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Dirty Laundry

by Paul Abruzzo (Libraries) on 2024-05-06T12:14:00-04:00 in Anthropology, Cultural and Ethnic Studies, Economics and Finance, Fashion, History, Literature | 1 Comment

Recently, Peter Brooks, the Yale literature professor, had a piece in The New York Review of Books* on Proust, focussing on the various English translations of his great multi-part novel In Search of Lost Time. That led me to get excited about trying to read Proust's masterpiece .... again. I'd started the first part, Swann's Way, twice over the years, and was completely entranced, but got distracted both times. That is easy to do since Proust's prose requires sustained concentration, and, by the way, excuse me, I need to check my email, text messages, and Facebook, and...what was I talking about? 

For this new attempt, I got the Lydia Davis translation (Penguin), thinking she has a terrific reputation, and that the prose might be more accessible than older translations. I read her introduction, and realized I had a better an even chance of staying with the novel if I educated myself about Proust's life and the social and historical context in which it was written. Davis recommends, among others, Edmund White's biography, which I remembered as being part of the Penguin Lives series, knowing that meant, also, that it was (mercifully) short. I'd found White's memoir of New York in the 60s and 70s (I love memoirs of postwar New York), highly intelligent and enjoyable, so I picked up his Proust bio.

One of the many pleasures of reading history for me is in coming across surprising facts or social phenomena. And so it was that, on page 21 of the bio, while reviewing social mores of Proust's class of fin-de-siècle Paris, White relates that wealthy Parisian men sent their shirts to London to be laundered and pressed. I found this astounding. Why would they send their shirts all the way to London? Was it something the entire class of men practiced, or was White expanding on a tidbit he'd read about a very limited group? Or, was it all strictly untrue, a kind of urban myth that gets repeated without examination? The only thing I could imagine is that the practice, if it was indeed a widespread, was a matter of conspicuous consumption, a social act done in order to demonstrate one was able to afford such a thing. Penguin Lives are meant for casual readers, and so White's claim lacks scholarly attribution (not only are there no foot- or endnotes, there is no formal bibliography, only a few paragraphs at the end of the work that names other Proust biographies). The text itself also offers no guide as to where one might start to look to confirm this fact of social history.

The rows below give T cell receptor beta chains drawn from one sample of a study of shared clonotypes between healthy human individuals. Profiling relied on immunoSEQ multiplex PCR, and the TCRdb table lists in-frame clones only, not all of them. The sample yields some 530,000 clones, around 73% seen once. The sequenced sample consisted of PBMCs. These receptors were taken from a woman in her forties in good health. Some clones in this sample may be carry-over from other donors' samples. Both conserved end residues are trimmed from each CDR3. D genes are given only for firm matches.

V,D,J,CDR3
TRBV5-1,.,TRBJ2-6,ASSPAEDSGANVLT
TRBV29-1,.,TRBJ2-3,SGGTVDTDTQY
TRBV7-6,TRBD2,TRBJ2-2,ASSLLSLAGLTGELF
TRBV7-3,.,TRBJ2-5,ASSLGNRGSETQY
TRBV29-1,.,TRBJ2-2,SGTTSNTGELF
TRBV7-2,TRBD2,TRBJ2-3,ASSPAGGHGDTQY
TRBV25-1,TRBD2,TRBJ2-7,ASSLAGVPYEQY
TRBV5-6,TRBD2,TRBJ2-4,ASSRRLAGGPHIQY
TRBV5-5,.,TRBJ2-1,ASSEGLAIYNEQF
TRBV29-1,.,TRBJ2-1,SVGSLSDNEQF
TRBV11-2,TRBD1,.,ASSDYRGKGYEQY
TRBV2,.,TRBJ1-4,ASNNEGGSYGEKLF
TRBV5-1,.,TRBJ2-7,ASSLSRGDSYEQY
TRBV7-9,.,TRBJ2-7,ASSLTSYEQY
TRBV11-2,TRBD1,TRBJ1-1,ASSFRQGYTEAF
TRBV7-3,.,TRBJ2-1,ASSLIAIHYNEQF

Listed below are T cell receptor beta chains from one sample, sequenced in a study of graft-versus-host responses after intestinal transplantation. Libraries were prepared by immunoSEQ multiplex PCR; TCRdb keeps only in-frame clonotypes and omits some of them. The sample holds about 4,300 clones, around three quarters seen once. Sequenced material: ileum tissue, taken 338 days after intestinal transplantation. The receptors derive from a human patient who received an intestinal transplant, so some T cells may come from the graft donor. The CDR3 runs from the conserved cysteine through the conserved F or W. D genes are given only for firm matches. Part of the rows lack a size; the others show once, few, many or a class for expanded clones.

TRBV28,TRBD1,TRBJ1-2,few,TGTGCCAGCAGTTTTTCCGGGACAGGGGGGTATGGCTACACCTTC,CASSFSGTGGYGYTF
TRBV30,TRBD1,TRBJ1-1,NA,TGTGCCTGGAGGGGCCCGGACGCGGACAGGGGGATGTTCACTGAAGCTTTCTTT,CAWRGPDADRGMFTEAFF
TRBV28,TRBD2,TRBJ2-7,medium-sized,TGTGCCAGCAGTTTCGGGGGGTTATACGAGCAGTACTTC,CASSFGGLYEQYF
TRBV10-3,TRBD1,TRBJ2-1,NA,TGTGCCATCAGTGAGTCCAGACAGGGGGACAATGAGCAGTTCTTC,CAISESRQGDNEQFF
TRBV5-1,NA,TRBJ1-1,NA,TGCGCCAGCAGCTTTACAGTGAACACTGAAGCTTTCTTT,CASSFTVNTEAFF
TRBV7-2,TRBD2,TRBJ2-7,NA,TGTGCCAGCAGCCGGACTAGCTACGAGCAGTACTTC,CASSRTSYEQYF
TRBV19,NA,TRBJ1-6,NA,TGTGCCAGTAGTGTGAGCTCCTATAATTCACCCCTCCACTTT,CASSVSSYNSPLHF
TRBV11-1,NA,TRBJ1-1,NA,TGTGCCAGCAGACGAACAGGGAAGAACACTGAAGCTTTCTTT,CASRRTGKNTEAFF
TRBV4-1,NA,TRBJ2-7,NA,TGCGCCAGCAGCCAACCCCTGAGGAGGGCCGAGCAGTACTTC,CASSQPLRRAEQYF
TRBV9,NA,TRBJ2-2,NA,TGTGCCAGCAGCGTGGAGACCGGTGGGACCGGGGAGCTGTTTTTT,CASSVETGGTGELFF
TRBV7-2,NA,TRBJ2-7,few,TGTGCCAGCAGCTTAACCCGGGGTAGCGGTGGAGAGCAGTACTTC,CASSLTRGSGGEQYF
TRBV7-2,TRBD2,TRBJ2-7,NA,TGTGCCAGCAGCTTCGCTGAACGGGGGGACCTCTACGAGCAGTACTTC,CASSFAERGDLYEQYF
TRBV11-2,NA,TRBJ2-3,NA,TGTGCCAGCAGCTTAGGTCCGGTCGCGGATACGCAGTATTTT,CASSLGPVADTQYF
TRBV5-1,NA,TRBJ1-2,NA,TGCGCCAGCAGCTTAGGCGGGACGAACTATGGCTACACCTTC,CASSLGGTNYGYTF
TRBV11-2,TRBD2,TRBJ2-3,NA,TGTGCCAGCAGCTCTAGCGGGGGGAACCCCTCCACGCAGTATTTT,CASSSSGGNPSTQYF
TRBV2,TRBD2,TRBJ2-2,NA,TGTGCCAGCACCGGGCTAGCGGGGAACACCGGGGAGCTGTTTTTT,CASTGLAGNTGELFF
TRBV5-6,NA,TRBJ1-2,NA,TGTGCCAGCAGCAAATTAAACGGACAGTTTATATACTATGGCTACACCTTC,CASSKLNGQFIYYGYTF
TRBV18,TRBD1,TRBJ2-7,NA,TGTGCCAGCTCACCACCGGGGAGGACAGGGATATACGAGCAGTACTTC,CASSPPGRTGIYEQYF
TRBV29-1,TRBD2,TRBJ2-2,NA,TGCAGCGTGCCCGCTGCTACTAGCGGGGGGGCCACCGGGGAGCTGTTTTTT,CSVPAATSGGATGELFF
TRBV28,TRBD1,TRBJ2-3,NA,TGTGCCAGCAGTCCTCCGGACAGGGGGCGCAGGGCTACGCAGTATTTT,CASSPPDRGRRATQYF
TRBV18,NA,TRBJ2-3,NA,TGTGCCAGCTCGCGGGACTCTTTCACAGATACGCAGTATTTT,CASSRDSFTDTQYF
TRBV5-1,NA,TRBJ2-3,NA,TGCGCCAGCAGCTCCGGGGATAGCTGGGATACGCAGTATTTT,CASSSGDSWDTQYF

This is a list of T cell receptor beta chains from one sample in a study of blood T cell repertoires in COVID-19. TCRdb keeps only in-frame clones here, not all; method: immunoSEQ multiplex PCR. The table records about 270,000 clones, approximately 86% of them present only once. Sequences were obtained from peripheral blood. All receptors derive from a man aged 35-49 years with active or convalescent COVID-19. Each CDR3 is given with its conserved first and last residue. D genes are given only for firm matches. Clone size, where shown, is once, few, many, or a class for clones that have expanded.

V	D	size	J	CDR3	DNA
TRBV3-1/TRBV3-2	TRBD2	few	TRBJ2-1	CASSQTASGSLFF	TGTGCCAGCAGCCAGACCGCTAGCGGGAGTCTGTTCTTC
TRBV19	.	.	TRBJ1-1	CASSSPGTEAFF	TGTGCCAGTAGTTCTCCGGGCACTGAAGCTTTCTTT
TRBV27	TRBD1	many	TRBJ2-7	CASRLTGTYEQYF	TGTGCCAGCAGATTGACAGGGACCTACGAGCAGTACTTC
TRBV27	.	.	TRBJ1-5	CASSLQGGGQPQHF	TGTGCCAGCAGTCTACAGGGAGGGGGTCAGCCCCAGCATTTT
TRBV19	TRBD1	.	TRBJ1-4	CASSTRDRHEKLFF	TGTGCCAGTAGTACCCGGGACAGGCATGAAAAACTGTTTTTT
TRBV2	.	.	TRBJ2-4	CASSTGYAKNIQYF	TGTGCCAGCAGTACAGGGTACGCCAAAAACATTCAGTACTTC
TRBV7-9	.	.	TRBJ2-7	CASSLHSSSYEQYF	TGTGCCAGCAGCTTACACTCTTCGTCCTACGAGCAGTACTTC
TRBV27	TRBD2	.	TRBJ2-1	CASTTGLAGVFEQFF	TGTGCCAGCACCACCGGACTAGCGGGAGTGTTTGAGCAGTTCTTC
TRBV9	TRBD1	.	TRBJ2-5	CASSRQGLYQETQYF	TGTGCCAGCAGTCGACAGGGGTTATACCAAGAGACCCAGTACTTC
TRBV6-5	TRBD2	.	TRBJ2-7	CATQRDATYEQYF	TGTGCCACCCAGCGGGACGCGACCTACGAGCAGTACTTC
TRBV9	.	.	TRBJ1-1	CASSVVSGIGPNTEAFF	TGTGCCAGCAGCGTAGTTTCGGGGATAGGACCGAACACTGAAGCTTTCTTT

I went to the New School Libraries' resources to look for confirmation. The first thing I did was go to Google Scholar through our homepage (the advantage of doing so is that Google Scholar "knows" you're searching through the New School Libraries' website, and will therefore provide links to full text articles we have in our databases). I tried a number of searches using a variety of keywords [Parisian rich laundry London, e.g.], and finally turned up an article that seemed promising, one we hold with our JStor subscription. Its title, importantly, gave me a phrase that I hadn't considered using in my initial search (laundry trade): "Laundresses and the Laundry Trade in Victorian England." That is precisely the kind of thing one learns along the way in a search that aids in the search itself, and one more reason to always step back and try to think of, or look up, synonyms for search terms. This question of the dirty laundry is still unanswered for me, but the path I recounted is the kind that we go through with all our patrons in helping with your research. You can email, call on the phone, chat, book an appointment in person or via videoconference, here

Comments on this, or anything else, can be directed straight to me:

*If you don't already know, the New School Libraries subscribes to The New York Review of Books through a few platforms. The most convenient way to access is via our direct subscription, the link called New York Review of Books Archive. For a more directed, accurate search of the archive, use the Gale database (although this one only contains the last 2 years of issues, while, through our website subscription you can access the entire archive).  

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Posts: 2
Brita Servaes (Libraries) 2024-05-10T12:21:48-04:00

Maybe look at the Magdalene Laundries in Ireland (there were some in other parts of the UK as well): did they "import" laundry to increase their profits? Definitely another winding path of research.

I have not been able to find anything much about the business side of these laundries on a first google run-thru, and that may be in part because the religious "charities" who ran these laundries continue to keep most of their docs secret. And they officially cry poverty since they do not want to pay restitution to the last survivors. Also, of course, the main focus of research on these laundries is on the lives and deaths of the women there and on the machinations of slavery these "charities" employed.

Some proper research might dig something up about their economy.



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